Sex Estimation from Dental Crown and Cervical Metrics in a Contemporary Japanese Sample

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Donovan M. Adams
Marin A. Pilloud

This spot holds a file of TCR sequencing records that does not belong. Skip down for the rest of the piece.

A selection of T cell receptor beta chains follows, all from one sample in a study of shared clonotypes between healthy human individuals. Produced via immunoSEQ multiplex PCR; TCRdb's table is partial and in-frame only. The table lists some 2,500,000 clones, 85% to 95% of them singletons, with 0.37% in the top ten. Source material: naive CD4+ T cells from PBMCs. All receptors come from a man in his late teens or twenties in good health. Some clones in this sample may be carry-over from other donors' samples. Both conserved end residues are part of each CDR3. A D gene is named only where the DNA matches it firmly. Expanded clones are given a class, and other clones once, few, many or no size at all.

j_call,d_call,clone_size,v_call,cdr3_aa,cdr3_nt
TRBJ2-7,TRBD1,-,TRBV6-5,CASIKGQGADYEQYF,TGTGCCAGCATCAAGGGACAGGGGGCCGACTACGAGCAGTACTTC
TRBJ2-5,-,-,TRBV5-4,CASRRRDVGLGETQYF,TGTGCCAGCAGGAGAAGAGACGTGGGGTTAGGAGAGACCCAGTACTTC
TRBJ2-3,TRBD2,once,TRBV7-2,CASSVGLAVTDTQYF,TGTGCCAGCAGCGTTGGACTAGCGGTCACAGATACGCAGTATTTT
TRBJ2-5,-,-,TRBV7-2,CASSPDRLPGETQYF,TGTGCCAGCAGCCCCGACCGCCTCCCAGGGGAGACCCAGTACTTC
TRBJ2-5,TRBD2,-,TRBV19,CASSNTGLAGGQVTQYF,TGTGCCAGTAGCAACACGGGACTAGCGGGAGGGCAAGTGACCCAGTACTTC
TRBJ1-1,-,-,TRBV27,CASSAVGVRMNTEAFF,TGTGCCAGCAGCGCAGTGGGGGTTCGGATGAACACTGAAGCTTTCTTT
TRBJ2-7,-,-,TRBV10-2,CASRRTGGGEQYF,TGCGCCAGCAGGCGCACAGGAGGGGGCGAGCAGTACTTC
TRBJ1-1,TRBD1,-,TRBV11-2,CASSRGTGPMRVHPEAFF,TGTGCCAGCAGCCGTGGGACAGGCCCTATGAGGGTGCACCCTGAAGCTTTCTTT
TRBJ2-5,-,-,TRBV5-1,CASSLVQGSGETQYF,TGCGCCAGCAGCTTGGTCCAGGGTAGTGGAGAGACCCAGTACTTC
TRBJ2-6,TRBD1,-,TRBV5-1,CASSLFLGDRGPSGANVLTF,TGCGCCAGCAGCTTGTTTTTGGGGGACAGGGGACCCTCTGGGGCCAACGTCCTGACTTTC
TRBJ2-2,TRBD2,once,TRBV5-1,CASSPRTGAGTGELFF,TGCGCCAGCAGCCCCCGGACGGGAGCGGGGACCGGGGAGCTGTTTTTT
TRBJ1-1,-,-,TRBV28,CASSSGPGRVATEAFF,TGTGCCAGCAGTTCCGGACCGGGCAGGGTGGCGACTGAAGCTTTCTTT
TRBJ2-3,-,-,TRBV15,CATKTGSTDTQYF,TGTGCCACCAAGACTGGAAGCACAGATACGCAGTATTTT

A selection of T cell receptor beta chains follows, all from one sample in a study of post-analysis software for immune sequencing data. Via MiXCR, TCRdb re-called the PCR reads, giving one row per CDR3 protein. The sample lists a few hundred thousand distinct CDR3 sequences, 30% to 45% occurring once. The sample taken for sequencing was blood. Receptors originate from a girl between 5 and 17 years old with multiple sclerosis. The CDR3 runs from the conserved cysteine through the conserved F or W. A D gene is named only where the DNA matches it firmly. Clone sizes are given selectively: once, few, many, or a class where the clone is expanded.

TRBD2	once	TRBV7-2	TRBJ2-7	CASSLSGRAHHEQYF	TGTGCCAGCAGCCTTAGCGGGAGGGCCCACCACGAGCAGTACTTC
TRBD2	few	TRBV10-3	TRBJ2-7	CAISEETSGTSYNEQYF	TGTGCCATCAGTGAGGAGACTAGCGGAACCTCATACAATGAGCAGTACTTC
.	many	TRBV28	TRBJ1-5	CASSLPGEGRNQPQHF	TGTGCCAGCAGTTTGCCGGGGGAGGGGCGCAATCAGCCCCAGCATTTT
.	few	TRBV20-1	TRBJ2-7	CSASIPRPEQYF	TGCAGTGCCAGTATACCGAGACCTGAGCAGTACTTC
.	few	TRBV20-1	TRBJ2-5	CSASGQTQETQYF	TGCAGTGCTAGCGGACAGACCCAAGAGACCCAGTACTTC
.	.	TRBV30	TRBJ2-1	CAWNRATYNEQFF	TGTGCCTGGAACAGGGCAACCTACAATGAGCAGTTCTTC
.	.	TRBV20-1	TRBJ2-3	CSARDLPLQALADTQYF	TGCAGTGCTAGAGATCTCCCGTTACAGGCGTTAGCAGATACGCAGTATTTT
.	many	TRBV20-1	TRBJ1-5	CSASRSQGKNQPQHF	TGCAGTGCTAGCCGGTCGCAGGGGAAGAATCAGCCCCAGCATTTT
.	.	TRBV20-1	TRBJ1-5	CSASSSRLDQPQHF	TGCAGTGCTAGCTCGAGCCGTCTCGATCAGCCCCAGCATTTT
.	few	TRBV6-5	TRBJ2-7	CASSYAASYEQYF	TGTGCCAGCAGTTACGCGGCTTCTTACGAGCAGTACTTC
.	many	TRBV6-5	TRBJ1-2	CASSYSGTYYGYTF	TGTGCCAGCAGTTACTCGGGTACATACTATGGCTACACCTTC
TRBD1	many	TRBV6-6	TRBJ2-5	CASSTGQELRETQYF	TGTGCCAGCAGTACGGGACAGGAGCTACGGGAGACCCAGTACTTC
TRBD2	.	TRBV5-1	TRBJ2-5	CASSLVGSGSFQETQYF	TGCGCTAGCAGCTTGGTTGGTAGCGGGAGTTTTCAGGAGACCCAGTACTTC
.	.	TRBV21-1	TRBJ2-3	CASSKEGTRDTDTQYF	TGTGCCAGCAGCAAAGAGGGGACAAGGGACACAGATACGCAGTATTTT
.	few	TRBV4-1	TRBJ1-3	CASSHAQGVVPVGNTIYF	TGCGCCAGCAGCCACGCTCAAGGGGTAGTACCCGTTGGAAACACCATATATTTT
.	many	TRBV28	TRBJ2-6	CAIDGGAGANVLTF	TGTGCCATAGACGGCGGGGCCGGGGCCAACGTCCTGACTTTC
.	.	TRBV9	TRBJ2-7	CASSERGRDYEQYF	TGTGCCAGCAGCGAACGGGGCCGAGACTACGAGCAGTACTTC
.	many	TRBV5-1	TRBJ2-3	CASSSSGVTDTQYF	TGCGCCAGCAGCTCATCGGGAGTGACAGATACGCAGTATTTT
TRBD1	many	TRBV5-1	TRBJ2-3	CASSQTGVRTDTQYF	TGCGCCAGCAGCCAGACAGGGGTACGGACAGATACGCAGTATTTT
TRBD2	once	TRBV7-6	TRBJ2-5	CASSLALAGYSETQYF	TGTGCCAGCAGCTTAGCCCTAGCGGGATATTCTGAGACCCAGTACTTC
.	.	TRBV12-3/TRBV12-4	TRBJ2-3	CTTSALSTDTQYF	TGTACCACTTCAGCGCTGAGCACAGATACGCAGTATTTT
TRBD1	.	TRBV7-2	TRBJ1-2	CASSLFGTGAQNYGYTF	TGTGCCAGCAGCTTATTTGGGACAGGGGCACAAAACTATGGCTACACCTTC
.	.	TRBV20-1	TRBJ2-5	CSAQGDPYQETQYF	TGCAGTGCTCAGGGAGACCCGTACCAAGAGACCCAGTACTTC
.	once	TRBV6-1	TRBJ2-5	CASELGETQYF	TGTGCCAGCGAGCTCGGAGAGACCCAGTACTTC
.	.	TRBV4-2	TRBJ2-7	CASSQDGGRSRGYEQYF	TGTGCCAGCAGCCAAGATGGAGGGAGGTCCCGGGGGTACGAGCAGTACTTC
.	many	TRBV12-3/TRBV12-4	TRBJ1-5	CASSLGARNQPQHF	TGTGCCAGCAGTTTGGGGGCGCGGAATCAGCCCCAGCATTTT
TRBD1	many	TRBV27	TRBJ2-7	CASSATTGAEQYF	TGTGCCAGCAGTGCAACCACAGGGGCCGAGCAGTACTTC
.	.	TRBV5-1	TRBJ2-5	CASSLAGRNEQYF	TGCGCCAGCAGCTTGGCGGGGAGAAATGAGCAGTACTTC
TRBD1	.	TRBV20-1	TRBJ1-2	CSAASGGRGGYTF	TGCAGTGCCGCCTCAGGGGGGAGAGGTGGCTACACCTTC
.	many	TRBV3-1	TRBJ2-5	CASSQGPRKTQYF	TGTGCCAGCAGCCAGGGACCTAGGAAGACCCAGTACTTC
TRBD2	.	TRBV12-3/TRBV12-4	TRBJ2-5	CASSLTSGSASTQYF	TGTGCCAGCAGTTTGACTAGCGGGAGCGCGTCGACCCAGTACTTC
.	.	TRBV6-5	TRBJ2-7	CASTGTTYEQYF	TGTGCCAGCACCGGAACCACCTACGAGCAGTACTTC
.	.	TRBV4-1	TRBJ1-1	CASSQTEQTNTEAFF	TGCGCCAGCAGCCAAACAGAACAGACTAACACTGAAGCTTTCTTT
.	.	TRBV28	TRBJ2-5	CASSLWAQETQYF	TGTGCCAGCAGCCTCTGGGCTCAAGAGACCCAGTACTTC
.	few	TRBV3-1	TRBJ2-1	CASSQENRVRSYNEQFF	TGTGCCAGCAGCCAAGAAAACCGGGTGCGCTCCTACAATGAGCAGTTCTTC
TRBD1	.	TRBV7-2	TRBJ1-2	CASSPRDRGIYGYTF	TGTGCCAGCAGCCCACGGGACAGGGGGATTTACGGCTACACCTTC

Few sex estimation methods have been developed for East Asian populations in forensic anthropology. Furthermore, odontometric techniques, particularly including cervical measurements, are underutilized by forensic anthropologists in the construction of the biological profile. This research evaluates the use of logistic regression and linear discriminant function analysis with standard crown and cervical measurements of the dentition for the estimation of sex in a contemporary Japanese sample (n = 97). While logistic regression produced equations with the highest overall correct classification rates, discriminant function equations resulted in less of a sex bias of correct estimation. Cervical and buccolingual measurements were most effective at correct allocation of individuals. This study successfully demonstrates the applicability of odontometrics, particularly cervical measurements, in the estimation of sex and the necessity for population-specific methods.

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